Urban China Magazine | Creative China #33

UC#33 | Creative China

During the past month MovingCities, Ned Rossiter and the Urban China team compiled, edited, discussed, translated and re-edited content and graphics for the 33rd issue of Urban China Magazine.

Entitled “Creative China – Counter-Mapping the Creative Industries”, this guest-edited publication is based on preliminary research during May-July 2007, when Ned Rossiter, Bert de Muynck and Mónica Carriço, coordinated the ‘Transdisciplinary Research on Creative Industries in Beijing – Mobile Research Laboratory’ (orgnets.net).

Production got underway in early 2008, and Hendrik-Jan Grievink was invited on board to provide a critical grammar of design.

UC#33 will be available from mid-December 2008 on, and will be partly bi-lingual CN/EN for international readership.

2007年5-6月,奈德·罗斯特、伯德孟与莫妮卡·卡瑞苏协作组织了“北京地区创意产业跨学科研究-移动研究实验室”(详见www.orgnets.net) 。本期的客座编辑工作从2008年年初启动,并邀请亨德里克-扬·格里芬克为此设计一套独特视觉语言。

Organised Networks | Beijing

bei-CI | Mobile Research Laboratory | May-July 2007

The “Urban China: Counter-Mapping Creative Industries Issue” text on orgnets.net gives a full background to the topic:

This issue of Urban China sets out to critique and redefine the idea and practice of ‘mapping’ the creative industries. Foregrounding the experimental process of collaborative constitution, we are interested in the multiple idioms of expression that make creative industries intelligible beyond the blandness of policy discourse. Activist researchers, artists and writers in Europe, Brazil and India have been particularly inventive in combining collaborative techniques of production with social-political critique via media of communication. We see this work as part of the prehistory and global dialogue around how to create new spaces and transdisciplinary knowledges able to negotiate the complexities and politics that attend the economization of culture.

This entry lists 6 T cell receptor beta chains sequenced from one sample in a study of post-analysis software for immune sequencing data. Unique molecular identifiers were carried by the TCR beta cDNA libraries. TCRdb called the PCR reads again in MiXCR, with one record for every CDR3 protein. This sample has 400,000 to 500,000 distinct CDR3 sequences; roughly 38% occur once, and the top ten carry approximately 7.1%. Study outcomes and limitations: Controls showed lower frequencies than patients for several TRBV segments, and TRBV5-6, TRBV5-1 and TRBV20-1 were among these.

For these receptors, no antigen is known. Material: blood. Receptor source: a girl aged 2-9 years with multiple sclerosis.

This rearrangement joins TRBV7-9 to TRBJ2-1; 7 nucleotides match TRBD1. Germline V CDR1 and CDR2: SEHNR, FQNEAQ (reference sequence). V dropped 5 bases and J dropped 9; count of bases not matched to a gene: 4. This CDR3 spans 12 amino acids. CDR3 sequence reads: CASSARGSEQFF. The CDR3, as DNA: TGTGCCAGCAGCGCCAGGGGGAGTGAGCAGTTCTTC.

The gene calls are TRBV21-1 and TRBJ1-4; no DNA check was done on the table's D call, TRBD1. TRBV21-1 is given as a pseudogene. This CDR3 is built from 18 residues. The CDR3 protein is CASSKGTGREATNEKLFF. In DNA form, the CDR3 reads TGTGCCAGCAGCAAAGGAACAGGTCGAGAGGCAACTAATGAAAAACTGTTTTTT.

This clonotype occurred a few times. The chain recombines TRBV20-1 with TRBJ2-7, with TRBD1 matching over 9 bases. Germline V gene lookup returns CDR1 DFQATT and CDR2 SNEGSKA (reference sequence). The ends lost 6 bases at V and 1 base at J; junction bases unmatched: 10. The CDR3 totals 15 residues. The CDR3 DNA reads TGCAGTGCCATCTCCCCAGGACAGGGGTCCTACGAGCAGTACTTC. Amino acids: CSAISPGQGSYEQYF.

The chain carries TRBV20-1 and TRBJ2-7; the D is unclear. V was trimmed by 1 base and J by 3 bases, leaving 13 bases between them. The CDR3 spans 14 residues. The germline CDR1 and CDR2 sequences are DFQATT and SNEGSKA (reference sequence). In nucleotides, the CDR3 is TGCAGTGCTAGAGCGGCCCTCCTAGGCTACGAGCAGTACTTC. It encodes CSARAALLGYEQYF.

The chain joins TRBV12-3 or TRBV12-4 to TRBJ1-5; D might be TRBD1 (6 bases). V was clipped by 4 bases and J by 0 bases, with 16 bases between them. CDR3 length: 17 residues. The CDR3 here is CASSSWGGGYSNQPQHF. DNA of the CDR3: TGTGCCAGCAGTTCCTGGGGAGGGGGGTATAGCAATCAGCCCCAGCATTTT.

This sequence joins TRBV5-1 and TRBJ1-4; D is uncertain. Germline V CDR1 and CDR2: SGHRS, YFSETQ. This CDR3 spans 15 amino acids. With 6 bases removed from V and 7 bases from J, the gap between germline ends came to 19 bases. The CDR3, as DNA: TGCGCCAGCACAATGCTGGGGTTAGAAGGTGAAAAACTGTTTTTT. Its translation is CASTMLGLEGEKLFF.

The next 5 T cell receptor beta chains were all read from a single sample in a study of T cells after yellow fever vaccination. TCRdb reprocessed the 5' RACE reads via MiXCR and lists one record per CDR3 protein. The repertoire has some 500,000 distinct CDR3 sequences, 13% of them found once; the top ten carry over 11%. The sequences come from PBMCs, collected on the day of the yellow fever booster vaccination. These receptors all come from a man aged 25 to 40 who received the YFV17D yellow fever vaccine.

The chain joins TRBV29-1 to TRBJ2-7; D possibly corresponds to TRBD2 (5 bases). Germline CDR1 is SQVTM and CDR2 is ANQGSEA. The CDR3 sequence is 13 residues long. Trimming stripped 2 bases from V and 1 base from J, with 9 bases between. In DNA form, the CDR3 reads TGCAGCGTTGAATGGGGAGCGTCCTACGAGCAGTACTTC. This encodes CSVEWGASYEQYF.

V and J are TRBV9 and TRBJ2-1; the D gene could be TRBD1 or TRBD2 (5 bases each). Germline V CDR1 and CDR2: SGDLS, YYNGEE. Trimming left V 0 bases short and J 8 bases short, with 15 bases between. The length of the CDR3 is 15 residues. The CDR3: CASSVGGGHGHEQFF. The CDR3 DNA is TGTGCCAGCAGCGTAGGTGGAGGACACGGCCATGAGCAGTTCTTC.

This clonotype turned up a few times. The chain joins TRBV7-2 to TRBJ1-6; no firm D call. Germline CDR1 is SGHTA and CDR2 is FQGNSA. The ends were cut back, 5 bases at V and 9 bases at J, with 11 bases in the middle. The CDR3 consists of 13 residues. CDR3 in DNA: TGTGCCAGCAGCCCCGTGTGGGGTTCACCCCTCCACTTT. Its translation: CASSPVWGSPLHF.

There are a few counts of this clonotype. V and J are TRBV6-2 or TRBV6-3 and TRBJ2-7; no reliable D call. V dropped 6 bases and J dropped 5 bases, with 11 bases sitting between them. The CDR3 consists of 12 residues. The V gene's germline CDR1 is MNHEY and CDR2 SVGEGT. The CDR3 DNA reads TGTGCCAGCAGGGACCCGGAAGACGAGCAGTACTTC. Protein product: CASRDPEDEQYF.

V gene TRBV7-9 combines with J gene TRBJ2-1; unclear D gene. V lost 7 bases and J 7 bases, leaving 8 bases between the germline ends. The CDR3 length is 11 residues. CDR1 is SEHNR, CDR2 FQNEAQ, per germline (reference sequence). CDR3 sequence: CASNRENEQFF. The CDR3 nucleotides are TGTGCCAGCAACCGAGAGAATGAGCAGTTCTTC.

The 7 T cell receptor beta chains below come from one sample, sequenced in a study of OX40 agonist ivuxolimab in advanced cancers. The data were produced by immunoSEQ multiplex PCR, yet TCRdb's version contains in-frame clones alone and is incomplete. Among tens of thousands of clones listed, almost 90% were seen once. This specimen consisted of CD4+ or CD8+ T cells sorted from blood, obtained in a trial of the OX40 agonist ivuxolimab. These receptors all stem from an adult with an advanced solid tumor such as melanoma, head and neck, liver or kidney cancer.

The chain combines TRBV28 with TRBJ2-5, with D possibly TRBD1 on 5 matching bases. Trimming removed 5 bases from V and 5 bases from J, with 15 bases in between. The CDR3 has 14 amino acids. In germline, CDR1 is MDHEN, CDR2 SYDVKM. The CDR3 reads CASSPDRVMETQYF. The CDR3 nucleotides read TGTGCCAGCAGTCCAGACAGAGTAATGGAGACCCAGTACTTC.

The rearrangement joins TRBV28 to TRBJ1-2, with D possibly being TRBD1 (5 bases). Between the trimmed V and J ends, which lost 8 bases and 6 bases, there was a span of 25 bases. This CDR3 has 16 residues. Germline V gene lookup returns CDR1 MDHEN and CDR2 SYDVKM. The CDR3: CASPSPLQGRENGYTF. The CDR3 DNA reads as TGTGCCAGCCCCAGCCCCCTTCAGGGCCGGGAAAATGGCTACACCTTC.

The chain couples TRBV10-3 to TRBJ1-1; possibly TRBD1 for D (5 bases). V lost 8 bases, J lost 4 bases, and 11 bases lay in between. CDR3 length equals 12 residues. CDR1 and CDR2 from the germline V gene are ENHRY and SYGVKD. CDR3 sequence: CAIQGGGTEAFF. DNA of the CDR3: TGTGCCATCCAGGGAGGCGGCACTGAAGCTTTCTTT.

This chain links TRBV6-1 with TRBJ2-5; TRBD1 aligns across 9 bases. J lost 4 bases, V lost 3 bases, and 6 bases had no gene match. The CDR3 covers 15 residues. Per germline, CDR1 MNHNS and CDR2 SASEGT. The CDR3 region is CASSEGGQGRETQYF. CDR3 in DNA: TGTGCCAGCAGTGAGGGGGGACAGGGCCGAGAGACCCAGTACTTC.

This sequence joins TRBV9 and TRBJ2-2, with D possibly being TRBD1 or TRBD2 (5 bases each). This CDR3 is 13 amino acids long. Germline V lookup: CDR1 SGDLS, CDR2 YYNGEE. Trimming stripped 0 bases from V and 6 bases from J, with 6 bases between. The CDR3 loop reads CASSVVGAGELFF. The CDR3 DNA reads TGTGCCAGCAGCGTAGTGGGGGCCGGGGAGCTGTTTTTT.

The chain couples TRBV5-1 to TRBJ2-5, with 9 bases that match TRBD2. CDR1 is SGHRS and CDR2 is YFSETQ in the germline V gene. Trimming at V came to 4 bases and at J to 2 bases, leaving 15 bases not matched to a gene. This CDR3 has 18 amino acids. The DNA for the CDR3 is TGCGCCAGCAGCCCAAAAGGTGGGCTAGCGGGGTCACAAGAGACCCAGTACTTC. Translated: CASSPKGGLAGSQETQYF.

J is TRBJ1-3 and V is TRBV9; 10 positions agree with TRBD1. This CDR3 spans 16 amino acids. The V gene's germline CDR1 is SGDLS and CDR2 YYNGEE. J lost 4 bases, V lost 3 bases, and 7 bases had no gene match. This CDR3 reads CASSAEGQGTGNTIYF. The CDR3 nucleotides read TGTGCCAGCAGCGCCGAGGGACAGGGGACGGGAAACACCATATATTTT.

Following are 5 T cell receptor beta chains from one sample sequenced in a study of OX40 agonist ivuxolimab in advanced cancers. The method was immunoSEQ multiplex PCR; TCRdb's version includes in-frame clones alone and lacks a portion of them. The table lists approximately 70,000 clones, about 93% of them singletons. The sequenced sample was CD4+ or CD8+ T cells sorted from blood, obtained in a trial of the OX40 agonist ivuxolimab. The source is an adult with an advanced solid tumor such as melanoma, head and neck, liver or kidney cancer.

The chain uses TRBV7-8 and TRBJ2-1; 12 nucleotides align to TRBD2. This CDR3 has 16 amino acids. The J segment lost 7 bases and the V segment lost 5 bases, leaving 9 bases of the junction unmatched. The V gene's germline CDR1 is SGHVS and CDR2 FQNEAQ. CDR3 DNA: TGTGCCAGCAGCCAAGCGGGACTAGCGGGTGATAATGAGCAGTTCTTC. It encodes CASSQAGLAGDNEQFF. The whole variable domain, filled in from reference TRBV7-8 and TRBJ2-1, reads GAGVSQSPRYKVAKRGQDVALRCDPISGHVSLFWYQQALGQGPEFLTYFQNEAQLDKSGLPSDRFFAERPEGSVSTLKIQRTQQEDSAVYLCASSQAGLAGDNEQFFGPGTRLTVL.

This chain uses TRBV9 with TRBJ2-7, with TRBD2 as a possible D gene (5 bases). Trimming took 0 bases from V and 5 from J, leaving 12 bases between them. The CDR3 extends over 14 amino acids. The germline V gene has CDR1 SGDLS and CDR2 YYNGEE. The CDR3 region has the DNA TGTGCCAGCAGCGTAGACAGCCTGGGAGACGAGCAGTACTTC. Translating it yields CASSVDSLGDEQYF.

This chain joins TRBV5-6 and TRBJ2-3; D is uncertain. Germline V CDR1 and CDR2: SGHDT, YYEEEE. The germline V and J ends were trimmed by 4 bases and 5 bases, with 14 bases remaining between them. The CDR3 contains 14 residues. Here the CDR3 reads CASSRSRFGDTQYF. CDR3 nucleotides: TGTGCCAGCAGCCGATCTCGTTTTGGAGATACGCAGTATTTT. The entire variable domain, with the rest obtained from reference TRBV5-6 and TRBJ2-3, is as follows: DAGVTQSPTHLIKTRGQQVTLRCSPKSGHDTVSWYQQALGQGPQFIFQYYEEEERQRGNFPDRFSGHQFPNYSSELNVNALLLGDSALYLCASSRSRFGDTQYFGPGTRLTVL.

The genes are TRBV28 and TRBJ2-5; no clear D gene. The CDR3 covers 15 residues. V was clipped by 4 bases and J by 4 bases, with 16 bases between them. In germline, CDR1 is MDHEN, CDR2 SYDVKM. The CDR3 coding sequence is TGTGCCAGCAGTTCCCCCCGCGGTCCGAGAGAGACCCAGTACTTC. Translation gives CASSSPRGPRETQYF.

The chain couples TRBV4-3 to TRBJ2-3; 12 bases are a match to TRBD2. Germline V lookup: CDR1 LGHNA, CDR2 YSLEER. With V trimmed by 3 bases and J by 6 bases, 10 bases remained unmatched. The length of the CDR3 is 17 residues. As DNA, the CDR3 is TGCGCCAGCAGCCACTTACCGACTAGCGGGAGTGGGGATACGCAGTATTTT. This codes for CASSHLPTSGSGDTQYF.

In bringing the idea of counter-mapping to the creative industries in Beijing, the question and problematic of translation is quickly established. Understood as a social practice rather than search for linguistic equivalence, translation registers the conflictual dynamics of the encounter between different knowledge and social systems. Rather than adopting a defeatist logic, we instead see the conflictual processes of translation as constitutive of new social assemblages and knowledge systems.

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More than 30 contributors have each in their own way visualized and written about their experience, research, work and vision on what the Creative Industries still mean today in China and outside. Contributors include Shveta Sarda, Soenke Zehle, Michael Keane, Luka Frelih, Hao Dong+Binke Lenhardt/crossboundaries, Alex Pasternack, Elaine Wing-ah Ho/HomeShop, Xuefei Ren.

Overall, the magazine tries to grasp the interlocking layers of creativity, ecology, organized networks, real-estate speculation, cultural heritage, the music industry and many more.